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THE BACCHANTES by Euripides, Part 06

CHORUS
Hail to thee, Dirce, happy maid, daughter revered of Achelous!
within thy founts thou didst receive in days gone by the babe of Zeus,
what time his father caught him up into his thigh from out the
deathless flame, while thus he cried: "Go rest, my Dithyrambus,
there within thy father's womb; by this name, O Bacchic god, I now
proclaim thee to Thebes." But thou, blest Dirce, thrustest me aside,
when in thy midst I strive to hold my revels graced with crowns. Why
dost thou scorn me? Why avoid me? By the clustered charm that Dionysus
sheds o'er the vintage I vow there yet shall come a time when thou
wilt turn thy thoughts to Bromius. What furious rage the earth-born
race displays, even Pentheus sprung of a dragon of old, himself the
son of earth-born Echion, a savage monster in his very mien, not
made in human mould, but like some murderous giant pitted against
heaven; for he means to bind me, the handmaid of Bromius, in cords
forthwith, and e'en now he keeps my fellow-reveller pent within his
palace, plunged in a gloomy dungeon. Dost thou mark this, O
Dionysus, son of Zeus, thy prophets struggling 'gainst resistless
might? Come, O king, brandishing thy golden thyrsus along the slopes
of Olympus; restrain the pride of this bloodthirsty wretch! Oh!
where in Nysa, haunt of beasts, or on the peaks of Corycus art thou,
Dionysus, marshalling with thy wand the revellers? or haply in the
thick forest depths of Olympus, where erst Orpheus with his lute
gathered trees to his minstrelsy, and beasts that range the fields. Ah
blest Pieria! Evius honours thee, to thee will he come with his
Bacchic rites to lead the dance, and thither will he lead the circling
Maenads, crossing the swift current of Axius and the Lydias, that
giveth wealth and happiness to man, yea, and the father of rivers,
which, as I have heard, enriches with his waters fair a land of
steeds.
Dionysus (Within)
What ho! my Bacchantes, ho! hear my call, oh! hear.
CHORUS I
Who art thou? what Evian cry is this that calls me? whence comes
it?
Dionysus
What ho! once more I call, I the son of Semele, the child of Zeus.
CHORUS II
My master, O my master, hail!
CHORUS III
Come to our revel-band, O Bromian god.
CHORUS IV
Thou solid earth!
CHORUS V
Most awful shock!
CHORUS VI
O horror! soon will the palace of Pentheus totter and fall.
CHORUS VII
Dionysus is within this house.
CHORUS VIII
Do homage to him.
CHORUS IX
We do! I do!
CHORUS X
Did ye mark yon architrave of stone upon the columns start
asunder?
CHORUS XI
Within these walls the triumph-shout of Bromius himself will rise.
Dionysus
Kindle the blazing torch with lightning's fire, abandon to the
flames the halls of Pentheus.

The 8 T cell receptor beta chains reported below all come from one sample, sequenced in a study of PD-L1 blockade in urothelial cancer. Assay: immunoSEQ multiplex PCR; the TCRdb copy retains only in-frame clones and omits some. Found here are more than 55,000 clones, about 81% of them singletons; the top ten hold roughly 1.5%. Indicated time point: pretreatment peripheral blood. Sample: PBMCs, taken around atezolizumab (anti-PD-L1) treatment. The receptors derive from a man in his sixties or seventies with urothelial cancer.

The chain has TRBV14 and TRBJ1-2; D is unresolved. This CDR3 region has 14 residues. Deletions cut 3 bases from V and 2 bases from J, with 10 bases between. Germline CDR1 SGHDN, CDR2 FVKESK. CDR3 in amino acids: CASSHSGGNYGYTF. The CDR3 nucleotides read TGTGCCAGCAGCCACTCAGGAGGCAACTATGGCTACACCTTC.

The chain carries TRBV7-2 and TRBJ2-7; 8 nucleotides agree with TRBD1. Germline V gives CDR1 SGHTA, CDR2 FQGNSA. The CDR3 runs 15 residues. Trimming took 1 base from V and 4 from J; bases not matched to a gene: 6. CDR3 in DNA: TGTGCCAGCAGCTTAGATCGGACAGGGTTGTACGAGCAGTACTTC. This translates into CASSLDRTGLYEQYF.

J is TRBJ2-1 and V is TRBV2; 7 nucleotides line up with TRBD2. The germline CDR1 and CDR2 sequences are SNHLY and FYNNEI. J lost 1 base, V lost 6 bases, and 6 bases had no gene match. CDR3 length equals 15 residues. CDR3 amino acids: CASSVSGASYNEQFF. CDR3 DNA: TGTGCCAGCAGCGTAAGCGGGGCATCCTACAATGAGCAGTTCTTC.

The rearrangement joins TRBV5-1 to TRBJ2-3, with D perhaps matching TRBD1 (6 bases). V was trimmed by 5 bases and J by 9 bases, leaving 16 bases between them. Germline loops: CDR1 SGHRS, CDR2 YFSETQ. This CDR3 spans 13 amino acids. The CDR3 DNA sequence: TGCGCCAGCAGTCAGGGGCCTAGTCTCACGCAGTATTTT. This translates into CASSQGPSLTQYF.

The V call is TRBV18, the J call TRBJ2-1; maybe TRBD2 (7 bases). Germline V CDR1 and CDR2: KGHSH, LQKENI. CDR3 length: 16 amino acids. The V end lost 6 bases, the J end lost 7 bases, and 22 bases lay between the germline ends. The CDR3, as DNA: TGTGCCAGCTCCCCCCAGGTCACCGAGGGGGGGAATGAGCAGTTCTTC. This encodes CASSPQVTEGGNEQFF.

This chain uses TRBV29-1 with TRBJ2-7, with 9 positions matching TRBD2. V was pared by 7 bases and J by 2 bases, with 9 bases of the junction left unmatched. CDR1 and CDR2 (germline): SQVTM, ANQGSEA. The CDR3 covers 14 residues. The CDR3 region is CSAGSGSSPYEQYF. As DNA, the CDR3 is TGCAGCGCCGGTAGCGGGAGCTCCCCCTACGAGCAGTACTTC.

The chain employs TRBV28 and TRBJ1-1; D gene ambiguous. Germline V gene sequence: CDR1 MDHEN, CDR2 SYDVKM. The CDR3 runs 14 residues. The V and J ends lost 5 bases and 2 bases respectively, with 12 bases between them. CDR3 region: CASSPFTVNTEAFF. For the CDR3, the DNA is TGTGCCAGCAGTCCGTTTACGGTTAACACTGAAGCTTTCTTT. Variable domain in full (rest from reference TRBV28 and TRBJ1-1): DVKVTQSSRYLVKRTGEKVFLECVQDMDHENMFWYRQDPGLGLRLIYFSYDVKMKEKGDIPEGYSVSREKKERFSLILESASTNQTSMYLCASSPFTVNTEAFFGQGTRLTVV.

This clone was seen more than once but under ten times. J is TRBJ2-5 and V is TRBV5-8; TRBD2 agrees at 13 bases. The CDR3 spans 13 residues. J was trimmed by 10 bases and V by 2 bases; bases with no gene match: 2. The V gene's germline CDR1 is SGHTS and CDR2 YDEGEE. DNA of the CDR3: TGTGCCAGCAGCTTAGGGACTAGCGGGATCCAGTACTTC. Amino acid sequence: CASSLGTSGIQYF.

CHORUS XII
Ha! dost not see the flame, dost not clearly mark it at the sacred
tomb of Semele, the lightning flame which long ago the hurler of the
bolt left there?
CHORUS XIII
Your trembling limbs prostrate, ye Maenads, low upon the ground.
CHORUS XIV
Yea, for our king, the son of Zeus, is assailing and utterly
confounding this house.

Enter Dionysus.

Dionysus
Are ye so stricken with terror that ye have fallen to the earth, O
foreign dames? Ye saw then, it would seem, how the Bacchic god made
Pentheus' halls to quake; but arise, be of good heart, compose your
trembling limbs.
CHORUS
O chiefest splendour of our gladsome Bacchic sport, with what
joy I see thee in my loneliness!
Dionysus
Were ye cast down when I was led into the house, to be plunged
into the gloomy dungeons of Pentheus?
CHORUS
Indeed I was. Who was to protect me, if thou shouldst meet with
mishap? But how wert thou set free from the clutches of this godless
wretch?
Dionysus
My own hands worked out my own salvation, easily and without
trouble.
CHORUS
But did he not lash fast thy hands with cords?
Dionysus
There too I mocked him; he thinks he bound me, whereas he never
touched or caught hold of me, but fed himself on fancy. For at the
stall, to which he brought me for a gaol, he found a bull, whose
legs and hoofs he straightly tied, breathing out fury the while, the
sweat trickling from his body, and he biting his lips; but I from near
at hand sat calmly looking on. Meantime came the Bacchic god and
made the house quake, and at his mother's tomb relit the fire; but
Pentheus, seeing this, thought his palace was ablaze, and hither and
thither he rushed, bidding his servants bring water; but all in vain
was every servant's busy toil. Thereon he let this labour be awhile,
and, thinking maybe that I had escaped, rushed into the palace with
his murderous sword unsheathed. Then did Bromius-so at least it seemed
to me; I only tell you what I thought-made a phantom in the hall,
and he rushed after it in headlong haste, and stabbed the lustrous
air, thinking he wounded me. Further the Bacchic god did other outrage
to him; he dashed the building to the ground, and there it lies a mass
of ruin, a sight to make him rue most bitterly my bonds. At last
from sheer fatigue he dropped his sword and fell fainting; for he a
mortal frail, dared to wage war upon a god; but I meantime quietly
left the house and am come to you, with never a thought of Pentheus.
But methinks he will soon appear before the house; at least there is a
sound of steps within. What will he say, I wonder, after this? Well,
be his fury never so great, I will lightly bear it; for 'tis a wise
man's way to school his temper into due control.

Enter PENTHEUS.

 

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